Man of The Moment: Facts

Key Facts relating to Alan Ayckbourn's Man Of The Moment.
  • Man Of The Moment is Alan Ayckbourn's 35th play.
  • The world premiere was held at the Stephen Joseph Theatre In The Round, Scarborough, on 10 August, 1988.
  • The London premiere was held at the Globe Theatre on 14 February 1990.
  • Man Of The Moment was the first Ayckbourn play to be staged at the Stephen Joseph Theatre In The Round following the playwright's two year sabbatical at the National Theatre.
  • The play was initially conceived for an abandoned plan to have a new Ayckbourn play run in repertory in the West End with an Ayckbourn-directed production of Shakespeare's Othello.
  • Part of the inspiration for the play was Alan Ayckbourn passing the flower stall of the 'Great Train' robber Buster Edwards whilst working at the National Theatre. He wondered why the villains were remembered whilst others that should be - such as the tragic driver of the train, Jack Mills - are forgotten.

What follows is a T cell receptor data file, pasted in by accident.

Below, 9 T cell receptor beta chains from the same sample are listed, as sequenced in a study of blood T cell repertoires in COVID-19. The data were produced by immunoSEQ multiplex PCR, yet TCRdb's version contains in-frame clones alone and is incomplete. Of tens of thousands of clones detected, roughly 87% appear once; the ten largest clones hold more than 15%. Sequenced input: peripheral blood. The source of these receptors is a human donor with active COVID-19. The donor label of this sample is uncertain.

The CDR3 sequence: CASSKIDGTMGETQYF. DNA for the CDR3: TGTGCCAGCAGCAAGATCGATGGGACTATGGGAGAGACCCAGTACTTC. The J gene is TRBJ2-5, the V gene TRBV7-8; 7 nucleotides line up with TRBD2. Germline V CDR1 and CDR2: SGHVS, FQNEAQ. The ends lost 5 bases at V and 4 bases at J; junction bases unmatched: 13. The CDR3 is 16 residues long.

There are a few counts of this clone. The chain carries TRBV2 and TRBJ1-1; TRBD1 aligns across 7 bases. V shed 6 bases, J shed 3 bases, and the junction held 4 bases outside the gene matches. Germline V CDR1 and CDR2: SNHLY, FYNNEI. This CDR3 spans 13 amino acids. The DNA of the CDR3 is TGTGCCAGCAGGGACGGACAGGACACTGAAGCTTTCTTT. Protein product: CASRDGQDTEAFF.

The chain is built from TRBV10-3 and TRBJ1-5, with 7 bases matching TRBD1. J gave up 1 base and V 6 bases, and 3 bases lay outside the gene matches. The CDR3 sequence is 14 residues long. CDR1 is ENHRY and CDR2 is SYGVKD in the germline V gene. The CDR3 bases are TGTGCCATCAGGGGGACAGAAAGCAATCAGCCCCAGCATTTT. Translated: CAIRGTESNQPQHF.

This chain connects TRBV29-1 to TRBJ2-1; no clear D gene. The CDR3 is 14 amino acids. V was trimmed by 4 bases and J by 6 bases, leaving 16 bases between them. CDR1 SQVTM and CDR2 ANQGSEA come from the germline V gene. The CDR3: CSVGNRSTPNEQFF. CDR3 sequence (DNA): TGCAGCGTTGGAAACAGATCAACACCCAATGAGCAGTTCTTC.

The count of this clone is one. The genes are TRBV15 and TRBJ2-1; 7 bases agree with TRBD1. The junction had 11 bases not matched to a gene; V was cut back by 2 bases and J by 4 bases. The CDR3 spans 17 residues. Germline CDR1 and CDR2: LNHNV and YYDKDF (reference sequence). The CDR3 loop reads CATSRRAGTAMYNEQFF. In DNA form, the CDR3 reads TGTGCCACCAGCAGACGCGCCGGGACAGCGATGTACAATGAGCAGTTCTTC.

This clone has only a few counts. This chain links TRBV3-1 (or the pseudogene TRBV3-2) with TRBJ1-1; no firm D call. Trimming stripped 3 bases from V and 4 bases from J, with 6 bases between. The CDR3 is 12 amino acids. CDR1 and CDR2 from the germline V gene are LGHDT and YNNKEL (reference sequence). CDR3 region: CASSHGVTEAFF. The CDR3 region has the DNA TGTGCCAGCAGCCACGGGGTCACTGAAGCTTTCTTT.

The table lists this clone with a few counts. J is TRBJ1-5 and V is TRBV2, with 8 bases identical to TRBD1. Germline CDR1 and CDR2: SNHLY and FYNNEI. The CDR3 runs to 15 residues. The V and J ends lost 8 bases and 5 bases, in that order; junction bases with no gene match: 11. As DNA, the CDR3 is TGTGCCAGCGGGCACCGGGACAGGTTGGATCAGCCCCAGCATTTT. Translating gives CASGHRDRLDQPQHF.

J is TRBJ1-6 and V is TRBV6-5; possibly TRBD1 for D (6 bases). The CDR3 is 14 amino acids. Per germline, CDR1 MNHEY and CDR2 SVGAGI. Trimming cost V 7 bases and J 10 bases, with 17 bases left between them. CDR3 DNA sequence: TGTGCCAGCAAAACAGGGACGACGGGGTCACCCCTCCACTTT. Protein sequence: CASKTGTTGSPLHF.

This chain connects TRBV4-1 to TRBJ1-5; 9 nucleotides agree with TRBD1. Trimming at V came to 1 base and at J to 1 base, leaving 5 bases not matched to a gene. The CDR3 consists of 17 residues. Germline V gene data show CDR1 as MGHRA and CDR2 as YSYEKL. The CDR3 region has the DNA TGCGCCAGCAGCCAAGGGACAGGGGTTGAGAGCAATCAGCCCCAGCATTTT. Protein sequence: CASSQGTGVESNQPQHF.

• As of writing, it is the first and only Ayckbourn play to have been set in another country (excepting the science fiction / fantasy plays set on different planets or fantasy locations). The play is set in an undisclosed part of the Mediterranean.
  • The play features a swimming pool which must be of length enough to give the impression at one stage that Vic is swimming lengths of the pool! It is one of a number of Ayckbourn plays to feature water which includes, most notably, Way Upstream, where the majority of the stage is flooded and turned into a canal.
  • The London production of Man Of The Moment starred Michael Gambon as Douglas Beechey; winning an Olivier Award for Best Actor. Michael Gambon has appeared in more West End productions of Alan Ayckbourn's plays than any other actor.
  • The London production was designed by Roger Glossop and the swimming pool contained 36 tonnes of water! The stage had to be underpinned to hold the weight of the set.
  • In 2009, it was revived as the final play in the Ayckbourn at 70 festival held at the Royal & Derngate Theatre, Northampton, and the only production in the festival to be directed by the playwright himself.
  • Whilst written for the stage, Man Of The Moment obviously works well as a radio drama as it has been adapted for the radio three times in 1992, 1994 and 2009.
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